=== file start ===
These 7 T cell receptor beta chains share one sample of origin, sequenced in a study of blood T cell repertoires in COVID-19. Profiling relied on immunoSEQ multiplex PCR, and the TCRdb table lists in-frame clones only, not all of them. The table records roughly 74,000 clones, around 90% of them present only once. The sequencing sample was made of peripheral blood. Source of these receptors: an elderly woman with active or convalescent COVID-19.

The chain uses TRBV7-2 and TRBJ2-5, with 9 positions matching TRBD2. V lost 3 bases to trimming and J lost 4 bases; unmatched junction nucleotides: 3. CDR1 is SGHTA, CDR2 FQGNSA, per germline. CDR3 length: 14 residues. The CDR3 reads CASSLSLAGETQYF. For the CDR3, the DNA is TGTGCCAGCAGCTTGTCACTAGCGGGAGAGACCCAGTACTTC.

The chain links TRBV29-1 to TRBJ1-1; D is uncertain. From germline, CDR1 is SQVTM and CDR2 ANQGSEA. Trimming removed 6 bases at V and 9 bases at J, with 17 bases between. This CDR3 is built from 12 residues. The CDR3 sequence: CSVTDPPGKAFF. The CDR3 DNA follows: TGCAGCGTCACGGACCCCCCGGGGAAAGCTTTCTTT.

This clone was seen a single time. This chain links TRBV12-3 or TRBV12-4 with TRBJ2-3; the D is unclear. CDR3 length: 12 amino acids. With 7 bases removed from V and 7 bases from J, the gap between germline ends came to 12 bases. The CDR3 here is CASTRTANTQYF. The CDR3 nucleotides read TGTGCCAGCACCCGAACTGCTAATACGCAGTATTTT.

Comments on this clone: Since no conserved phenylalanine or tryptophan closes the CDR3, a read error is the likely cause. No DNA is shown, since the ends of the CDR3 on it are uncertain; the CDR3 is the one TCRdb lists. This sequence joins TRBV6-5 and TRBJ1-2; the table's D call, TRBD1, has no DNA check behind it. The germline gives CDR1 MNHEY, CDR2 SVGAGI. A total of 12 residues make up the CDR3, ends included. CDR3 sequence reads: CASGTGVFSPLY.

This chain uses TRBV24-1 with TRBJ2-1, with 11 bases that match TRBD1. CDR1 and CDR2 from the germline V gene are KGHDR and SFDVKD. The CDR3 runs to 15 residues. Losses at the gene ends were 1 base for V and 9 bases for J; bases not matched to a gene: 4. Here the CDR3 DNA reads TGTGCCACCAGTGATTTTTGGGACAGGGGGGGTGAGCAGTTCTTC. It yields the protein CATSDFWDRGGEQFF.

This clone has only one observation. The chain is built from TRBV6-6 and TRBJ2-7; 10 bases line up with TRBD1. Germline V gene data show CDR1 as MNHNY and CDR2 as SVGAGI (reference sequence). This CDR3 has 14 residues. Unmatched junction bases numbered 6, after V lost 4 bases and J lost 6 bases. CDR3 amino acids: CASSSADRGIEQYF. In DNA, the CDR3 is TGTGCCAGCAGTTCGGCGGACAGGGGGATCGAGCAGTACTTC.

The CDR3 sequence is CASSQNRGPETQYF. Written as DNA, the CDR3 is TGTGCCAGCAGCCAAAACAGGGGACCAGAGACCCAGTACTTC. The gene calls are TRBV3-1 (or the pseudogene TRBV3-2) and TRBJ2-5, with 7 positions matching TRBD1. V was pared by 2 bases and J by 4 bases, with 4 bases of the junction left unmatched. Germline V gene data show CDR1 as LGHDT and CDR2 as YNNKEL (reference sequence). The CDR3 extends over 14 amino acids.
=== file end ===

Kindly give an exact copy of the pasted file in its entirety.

These 7 T cell receptor beta chains share one sample of origin, sequenced in a study of blood T cell repertoires in COVID-19. Profiling relied on immunoSEQ multiplex PCR, and the TCRdb table lists in-frame clones only, not all of them. The table records roughly 74,000 clones, around 90% of them present only once. The sequencing sample was made of peripheral blood. Source of these receptors: an elderly woman with active or convalescent COVID-19.

The chain uses TRBV7-2 and TRBJ2-5, with 9 positions matching TRBD2. V lost 3 bases to trimming and J lost 4 bases; unmatched junction nucleotides: 3. CDR1 is SGHTA, CDR2 FQGNSA, per germline. CDR3 length: 14 residues. The CDR3 reads CASSLSLAGETQYF. For the CDR3, the DNA is TGTGCCAGCAGCTTGTCACTAGCGGGAGAGACCCAGTACTTC.

The chain links TRBV29-1 to TRBJ1-1; D is uncertain. From germline, CDR1 is SQVTM and CDR2 ANQGSEA. Trimming removed 6 bases at V and 9 bases at J, with 17 bases between. This CDR3 is built from 12 residues. The CDR3 sequence: CSVTDPPGKAFF. The CDR3 DNA follows: TGCAGCGTCACGGACCCCCCGGGGAAAGCTTTCTTT.

This clone was seen a single time. This chain links TRBV12-3 or TRBV12-4 with TRBJ2-3; the D is unclear. CDR3 length: 12 amino acids. With 7 bases removed from V and 7 bases from J, the gap between germline ends came to 12 bases. The CDR3 here is CASTRTANTQYF. The CDR3 nucleotides read TGTGCCAGCACCCGAACTGCTAATACGCAGTATTTT.

Comments on this clone: Since no conserved phenylalanine or tryptophan closes the CDR3, a read error is the likely cause. No DNA is shown, since the ends of the CDR3 on it are uncertain; the CDR3 is the one TCRdb lists. This sequence joins TRBV6-5 and TRBJ1-2; the table's D call, TRBD1, has no DNA check behind it. The germline gives CDR1 MNHEY, CDR2 SVGAGI. A total of 12 residues make up the CDR3, ends included. CDR3 sequence reads: CASGTGVFSPLY.

This chain uses TRBV24-1 with TRBJ2-1, with 11 bases that match TRBD1. CDR1 and CDR2 from the germline V gene are KGHDR and SFDVKD. The CDR3 runs to 15 residues. Losses at the gene ends were 1 base for V and 9 bases for J; bases not matched to a gene: 4. Here the CDR3 DNA reads TGTGCCACCAGTGATTTTTGGGACAGGGGGGGTGAGCAGTTCTTC. It yields the protein CATSDFWDRGGEQFF.

This clone has only one observation. The chain is built from TRBV6-6 and TRBJ2-7; 10 bases line up with TRBD1. Germline V gene data show CDR1 as MNHNY and CDR2 as SVGAGI (reference sequence). This CDR3 has 14 residues. Unmatched junction bases numbered 6, after V lost 4 bases and J lost 6 bases. CDR3 amino acids: CASSSADRGIEQYF. In DNA, the CDR3 is TGTGCCAGCAGTTCGGCGGACAGGGGGATCGAGCAGTACTTC.

The CDR3 sequence is CASSQNRGPETQYF. Written as DNA, the CDR3 is TGTGCCAGCAGCCAAAACAGGGGACCAGAGACCCAGTACTTC. The gene calls are TRBV3-1 (or the pseudogene TRBV3-2) and TRBJ2-5, with 7 positions matching TRBD1. V was pared by 2 bases and J by 4 bases, with 4 bases of the junction left unmatched. Germline V gene data show CDR1 as LGHDT and CDR2 as YNNKEL (reference sequence). The CDR3 extends over 14 amino acids.